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A Balancing Act: Executive and Artistic Leadership in the Performing Arts Speaker Series

by Samantha Sartori

Day and night.

Yin and yang.

Left and right.

You can’t have one without the other.

The same holds true for performing arts organizations: you can’t have the artistic side without the executive side.

Our MSLCE Speaker Series this winter set out to demystify how the two sides come together to connect the creative and artistic vision with an organization’s business strategy. Erica Daniels, Executive Director of the Victory Gardens Theater, and Al Heartley, Managing Director of Northwestern’s own Virginia Wadsworth Wirtz Center for the Performing Arts, spent an evening talking about their journeys from performer to performing arts business executives.

First things first: if you want to be a leader in the performing arts, you need to be interested in getting to know every aspect of it, according to Heartley. From casting to directing, to everything that is going on behind the scenes—in order to be a successful leader you need to know all of the ins and outs. Plus, you should probably have a strong mentor, especially in a close-knit theater scene like Chicago. 

Luckily for Heartley, his initial mentor is still sitting right beside him. Well, she was that night, as Heartley started his career interning in the casting department at Steppenwolf, where Daniels was the casting director at the time. Back then, she helped him build his network by giving him the opportunity to meet a wide variety of leaders in the Chicago theater community so he could get a full perspective on arts management. 

When discussing her shift from artistic roles to serving as an executive director today, Daniels expressed that being a producer has always been her nature. Her prior roles all focused on producing the creative experience, which gave her a solid foundational knowledge about production costs and budgeting. In addition, her experiences have shaped her people skills, which are crucial, especially in today’s world.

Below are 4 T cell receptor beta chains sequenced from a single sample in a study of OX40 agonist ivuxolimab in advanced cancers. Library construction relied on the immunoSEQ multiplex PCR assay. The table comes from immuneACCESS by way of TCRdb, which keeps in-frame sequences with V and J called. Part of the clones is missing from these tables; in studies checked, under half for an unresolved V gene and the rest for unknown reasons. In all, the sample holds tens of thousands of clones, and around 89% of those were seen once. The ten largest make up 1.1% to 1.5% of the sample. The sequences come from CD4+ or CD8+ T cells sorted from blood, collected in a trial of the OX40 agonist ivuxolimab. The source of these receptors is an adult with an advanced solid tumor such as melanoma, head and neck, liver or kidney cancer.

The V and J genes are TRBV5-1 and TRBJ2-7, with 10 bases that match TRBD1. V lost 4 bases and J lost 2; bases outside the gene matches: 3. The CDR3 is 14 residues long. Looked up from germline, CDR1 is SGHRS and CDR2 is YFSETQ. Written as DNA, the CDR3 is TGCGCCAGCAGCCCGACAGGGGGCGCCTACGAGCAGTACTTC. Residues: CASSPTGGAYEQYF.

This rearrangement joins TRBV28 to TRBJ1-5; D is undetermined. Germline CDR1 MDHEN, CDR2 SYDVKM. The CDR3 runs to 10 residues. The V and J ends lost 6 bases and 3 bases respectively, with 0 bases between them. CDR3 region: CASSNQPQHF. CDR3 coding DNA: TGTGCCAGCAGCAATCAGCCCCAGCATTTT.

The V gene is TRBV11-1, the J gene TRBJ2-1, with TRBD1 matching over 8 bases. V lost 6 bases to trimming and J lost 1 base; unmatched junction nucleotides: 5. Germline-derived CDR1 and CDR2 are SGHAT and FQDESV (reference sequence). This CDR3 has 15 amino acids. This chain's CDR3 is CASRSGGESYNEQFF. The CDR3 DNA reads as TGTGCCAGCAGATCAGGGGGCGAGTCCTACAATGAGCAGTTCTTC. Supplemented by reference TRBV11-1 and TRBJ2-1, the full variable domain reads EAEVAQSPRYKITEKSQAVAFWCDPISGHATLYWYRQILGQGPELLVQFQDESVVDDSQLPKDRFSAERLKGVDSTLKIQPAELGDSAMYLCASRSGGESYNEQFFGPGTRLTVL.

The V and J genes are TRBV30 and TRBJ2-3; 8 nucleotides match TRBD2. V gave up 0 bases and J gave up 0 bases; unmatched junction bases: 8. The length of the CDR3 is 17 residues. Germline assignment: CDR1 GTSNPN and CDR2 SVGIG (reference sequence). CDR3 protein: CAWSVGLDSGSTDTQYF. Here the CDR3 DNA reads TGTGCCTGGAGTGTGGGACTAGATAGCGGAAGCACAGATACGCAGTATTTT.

“People want a voice in everything because we often feel disempowered by the world around us,” said Daniels. “But at some point, not every decision can be democratized.” As Executive Director at Victory Gardens Theater, Daniels deals with a delicate balancing act. She has to keep her team motivated, which can occasionally mean holding back business news when the timing isn’t right. Being a leader often also means having difficult conversations. Daniels describes the Victory Gardens Theater staff as deeply passionate about their mission: being a leader in developing and producing new theatre work and cultivating an inclusive theater community. But with that mission, Daniels has to be aware of the reality of whether or not a show is selling. She’s recognized the importance of telling her team she hears them artistically, but from time to time has to say no. “People sometimes forget there is one person looking at the whole thing,” Daniels said.

Heartley outlines it best with a nod to the improv community, “in a world where it’s so focused on yes, and, how do you focus on collaboration when you need to say no?” He says at the end of the day, everything stems back to the mission. “You have to ask, why are we here and what is our core in terms of who we serve,” he said. “Yes, you want to have a consensus, but sometimes you have to step in and say this is where we are going.”

With all of the trials and tribulations of running a performing arts organization, at the end of the day, both the artistic and executive sides come together to tackle the challenges. And Daniels and Heartley stress the importance of holding both art and business in tandem: you can’t have one without the other.